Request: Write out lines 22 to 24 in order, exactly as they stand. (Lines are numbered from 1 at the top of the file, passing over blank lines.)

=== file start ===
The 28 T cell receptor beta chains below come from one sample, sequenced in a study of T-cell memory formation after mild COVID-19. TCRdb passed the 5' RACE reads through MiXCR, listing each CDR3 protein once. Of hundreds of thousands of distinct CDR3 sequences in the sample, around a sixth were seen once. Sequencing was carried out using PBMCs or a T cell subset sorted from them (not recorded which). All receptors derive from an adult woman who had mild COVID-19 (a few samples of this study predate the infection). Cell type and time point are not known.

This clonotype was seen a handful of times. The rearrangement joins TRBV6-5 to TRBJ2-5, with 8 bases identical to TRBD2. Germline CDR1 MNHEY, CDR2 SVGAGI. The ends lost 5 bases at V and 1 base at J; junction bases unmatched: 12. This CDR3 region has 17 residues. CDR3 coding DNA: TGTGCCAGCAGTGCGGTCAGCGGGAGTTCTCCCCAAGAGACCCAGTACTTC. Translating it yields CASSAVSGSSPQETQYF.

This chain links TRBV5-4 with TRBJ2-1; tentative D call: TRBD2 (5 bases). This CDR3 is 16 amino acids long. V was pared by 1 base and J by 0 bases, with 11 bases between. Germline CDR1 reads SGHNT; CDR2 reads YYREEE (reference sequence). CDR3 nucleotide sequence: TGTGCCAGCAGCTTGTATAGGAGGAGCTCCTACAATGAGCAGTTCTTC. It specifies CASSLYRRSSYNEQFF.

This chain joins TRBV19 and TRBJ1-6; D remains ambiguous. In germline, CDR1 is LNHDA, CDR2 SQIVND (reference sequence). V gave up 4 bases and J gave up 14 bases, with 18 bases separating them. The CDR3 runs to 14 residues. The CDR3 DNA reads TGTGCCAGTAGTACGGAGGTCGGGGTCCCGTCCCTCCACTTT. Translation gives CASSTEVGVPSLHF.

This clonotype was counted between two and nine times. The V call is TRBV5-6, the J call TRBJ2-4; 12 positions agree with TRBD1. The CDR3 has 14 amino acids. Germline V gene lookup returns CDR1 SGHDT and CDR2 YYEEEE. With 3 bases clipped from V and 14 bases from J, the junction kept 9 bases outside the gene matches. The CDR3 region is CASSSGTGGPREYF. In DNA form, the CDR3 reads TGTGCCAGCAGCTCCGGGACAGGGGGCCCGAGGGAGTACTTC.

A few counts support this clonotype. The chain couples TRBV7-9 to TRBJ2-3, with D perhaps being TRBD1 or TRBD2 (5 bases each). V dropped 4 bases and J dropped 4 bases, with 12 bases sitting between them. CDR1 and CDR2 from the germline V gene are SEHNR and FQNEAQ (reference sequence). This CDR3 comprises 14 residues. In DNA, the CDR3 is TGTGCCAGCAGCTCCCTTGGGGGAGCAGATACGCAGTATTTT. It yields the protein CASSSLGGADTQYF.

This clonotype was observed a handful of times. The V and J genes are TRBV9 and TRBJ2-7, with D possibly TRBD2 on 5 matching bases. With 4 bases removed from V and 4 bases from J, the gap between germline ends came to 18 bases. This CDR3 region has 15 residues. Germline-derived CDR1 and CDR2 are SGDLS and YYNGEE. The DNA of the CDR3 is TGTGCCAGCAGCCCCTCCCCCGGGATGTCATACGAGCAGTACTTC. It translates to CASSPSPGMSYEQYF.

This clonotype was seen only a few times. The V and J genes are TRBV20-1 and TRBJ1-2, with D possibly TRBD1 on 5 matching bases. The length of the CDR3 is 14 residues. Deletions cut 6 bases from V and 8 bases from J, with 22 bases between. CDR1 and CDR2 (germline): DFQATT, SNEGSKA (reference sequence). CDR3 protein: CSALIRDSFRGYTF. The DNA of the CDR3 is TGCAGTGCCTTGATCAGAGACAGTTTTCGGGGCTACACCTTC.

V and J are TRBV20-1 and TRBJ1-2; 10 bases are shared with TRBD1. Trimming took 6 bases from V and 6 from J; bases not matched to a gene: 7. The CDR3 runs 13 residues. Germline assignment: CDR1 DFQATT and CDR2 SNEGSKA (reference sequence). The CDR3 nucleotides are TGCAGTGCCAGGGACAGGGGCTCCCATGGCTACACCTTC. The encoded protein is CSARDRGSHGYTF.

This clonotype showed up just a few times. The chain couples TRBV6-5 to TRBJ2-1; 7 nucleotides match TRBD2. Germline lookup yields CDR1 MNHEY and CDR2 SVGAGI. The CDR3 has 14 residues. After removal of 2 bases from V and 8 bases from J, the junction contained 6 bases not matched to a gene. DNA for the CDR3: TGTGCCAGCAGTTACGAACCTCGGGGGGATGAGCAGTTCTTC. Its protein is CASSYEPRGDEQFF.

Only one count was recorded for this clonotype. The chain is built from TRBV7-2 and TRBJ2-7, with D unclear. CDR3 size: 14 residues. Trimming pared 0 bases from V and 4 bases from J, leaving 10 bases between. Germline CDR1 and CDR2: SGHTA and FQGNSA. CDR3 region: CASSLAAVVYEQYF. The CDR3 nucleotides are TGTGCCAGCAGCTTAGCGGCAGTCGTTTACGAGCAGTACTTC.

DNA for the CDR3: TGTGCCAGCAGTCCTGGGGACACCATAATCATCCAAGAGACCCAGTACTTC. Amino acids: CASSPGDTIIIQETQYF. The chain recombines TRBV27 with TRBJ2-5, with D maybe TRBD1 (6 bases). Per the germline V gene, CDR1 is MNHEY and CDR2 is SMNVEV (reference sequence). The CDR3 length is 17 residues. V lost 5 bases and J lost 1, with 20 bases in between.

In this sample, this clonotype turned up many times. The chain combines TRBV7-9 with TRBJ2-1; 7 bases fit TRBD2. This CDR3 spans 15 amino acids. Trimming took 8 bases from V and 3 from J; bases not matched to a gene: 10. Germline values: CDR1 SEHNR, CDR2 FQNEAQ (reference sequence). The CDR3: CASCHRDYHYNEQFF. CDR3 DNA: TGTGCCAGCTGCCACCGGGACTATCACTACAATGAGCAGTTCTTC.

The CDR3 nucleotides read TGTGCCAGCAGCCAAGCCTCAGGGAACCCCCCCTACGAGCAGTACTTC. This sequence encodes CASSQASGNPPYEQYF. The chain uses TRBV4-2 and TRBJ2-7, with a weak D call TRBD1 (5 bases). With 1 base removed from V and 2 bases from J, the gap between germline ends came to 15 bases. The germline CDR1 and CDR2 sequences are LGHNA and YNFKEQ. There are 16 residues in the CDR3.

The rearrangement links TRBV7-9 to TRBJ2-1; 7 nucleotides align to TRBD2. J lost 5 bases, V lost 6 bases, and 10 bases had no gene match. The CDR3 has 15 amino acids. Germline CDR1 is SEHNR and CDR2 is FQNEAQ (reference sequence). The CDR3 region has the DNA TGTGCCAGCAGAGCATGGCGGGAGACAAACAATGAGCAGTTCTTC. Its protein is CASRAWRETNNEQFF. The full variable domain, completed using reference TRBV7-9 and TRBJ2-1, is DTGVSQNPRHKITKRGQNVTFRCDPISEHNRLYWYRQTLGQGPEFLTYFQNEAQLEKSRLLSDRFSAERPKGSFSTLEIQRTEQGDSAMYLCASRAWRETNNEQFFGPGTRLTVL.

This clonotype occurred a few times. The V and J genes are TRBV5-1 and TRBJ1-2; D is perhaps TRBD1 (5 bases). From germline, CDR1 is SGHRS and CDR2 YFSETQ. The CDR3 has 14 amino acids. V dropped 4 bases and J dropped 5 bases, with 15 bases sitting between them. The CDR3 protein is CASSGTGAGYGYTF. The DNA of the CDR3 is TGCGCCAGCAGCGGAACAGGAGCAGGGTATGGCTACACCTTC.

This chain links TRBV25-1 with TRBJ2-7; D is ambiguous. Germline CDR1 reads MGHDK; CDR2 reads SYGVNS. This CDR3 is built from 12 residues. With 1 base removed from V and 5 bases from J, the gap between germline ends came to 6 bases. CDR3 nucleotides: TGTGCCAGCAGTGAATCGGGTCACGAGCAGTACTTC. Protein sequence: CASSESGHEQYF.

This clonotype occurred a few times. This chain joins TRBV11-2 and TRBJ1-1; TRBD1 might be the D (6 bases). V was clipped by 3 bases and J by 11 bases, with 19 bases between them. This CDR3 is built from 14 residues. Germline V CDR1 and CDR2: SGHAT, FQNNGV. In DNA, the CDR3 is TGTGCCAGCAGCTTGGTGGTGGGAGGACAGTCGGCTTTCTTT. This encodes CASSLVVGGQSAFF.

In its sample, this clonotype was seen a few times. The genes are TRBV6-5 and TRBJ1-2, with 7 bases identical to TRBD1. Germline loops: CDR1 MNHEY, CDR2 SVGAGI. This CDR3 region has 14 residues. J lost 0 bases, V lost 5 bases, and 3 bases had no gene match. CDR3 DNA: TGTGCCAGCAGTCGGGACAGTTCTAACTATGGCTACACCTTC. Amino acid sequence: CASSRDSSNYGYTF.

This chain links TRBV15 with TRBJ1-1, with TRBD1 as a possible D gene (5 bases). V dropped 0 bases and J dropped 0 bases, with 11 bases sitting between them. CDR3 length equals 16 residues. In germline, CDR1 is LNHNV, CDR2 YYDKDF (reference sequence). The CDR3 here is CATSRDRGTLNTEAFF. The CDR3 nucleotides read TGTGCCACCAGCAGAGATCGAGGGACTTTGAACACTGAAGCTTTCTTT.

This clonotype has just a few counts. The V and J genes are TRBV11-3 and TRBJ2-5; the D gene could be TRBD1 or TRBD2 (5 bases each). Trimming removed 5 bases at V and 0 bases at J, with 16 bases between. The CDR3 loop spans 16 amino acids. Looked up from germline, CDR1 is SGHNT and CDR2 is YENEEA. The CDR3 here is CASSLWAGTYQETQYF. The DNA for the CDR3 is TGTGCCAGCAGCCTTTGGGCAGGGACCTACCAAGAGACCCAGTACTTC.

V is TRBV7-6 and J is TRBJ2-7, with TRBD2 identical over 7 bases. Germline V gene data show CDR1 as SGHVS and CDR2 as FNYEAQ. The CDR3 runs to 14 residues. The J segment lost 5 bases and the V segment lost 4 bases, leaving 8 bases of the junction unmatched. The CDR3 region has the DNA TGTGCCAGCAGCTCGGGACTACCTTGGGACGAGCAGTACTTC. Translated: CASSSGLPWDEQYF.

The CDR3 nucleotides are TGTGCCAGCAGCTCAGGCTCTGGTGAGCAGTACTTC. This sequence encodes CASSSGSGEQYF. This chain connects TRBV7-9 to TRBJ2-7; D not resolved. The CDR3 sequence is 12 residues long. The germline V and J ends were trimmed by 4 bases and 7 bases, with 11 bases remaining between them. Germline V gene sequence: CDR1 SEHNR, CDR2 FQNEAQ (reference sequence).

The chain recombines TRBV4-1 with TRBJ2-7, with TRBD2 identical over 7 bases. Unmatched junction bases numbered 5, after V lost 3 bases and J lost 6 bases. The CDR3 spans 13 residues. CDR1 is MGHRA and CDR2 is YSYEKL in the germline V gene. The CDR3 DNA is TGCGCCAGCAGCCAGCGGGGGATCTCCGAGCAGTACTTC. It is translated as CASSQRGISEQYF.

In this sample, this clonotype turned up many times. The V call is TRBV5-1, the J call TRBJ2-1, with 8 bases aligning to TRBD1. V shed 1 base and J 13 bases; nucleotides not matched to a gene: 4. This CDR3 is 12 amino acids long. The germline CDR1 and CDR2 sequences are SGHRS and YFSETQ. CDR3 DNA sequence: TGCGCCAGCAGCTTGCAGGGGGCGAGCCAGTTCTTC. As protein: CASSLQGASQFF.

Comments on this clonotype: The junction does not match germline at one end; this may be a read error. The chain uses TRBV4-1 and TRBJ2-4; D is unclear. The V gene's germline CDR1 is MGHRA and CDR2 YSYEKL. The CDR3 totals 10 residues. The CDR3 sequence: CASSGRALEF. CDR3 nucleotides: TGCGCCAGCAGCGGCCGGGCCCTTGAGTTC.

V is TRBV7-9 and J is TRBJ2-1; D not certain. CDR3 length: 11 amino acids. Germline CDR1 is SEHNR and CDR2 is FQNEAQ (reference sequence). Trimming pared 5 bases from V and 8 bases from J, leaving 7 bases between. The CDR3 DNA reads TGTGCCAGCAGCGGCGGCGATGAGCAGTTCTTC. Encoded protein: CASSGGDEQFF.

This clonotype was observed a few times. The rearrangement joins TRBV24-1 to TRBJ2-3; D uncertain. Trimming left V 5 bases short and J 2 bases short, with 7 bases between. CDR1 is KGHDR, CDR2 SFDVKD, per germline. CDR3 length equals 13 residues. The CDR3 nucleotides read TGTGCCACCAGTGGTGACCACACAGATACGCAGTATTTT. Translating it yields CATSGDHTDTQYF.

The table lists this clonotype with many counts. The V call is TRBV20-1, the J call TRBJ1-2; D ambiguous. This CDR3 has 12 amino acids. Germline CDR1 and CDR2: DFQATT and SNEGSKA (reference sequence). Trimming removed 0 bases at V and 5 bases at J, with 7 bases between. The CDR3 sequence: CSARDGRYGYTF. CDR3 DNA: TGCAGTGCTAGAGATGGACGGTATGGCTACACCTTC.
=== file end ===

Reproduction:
V is TRBV7-6 and J is TRBJ2-7, with TRBD2 identical over 7 bases. Germline V gene data show CDR1 as SGHVS and CDR2 as FNYEAQ. The CDR3 runs to 14 residues. The J segment lost 5 bases and the V segment lost 4 bases, leaving 8 bases of the junction unmatched. The CDR3 region has the DNA TGTGCCAGCAGCTCGGGACTACCTTGGGACGAGCAGTACTTC. Translated: CASSSGLPWDEQYF.

The CDR3 nucleotides are TGTGCCAGCAGCTCAGGCTCTGGTGAGCAGTACTTC. This sequence encodes CASSSGSGEQYF. This chain connects TRBV7-9 to TRBJ2-7; D not resolved. The CDR3 sequence is 12 residues long. The germline V and J ends were trimmed by 4 bases and 7 bases, with 11 bases remaining between them. Germline V gene sequence: CDR1 SEHNR, CDR2 FQNEAQ (reference sequence).

The chain recombines TRBV4-1 with TRBJ2-7, with TRBD2 identical over 7 bases. Unmatched junction bases numbered 5, after V lost 3 bases and J lost 6 bases. The CDR3 spans 13 residues. CDR1 is MGHRA and CDR2 is YSYEKL in the germline V gene. The CDR3 DNA is TGCGCCAGCAGCCAGCGGGGGATCTCCGAGCAGTACTTC. It is translated as CASSQRGISEQYF.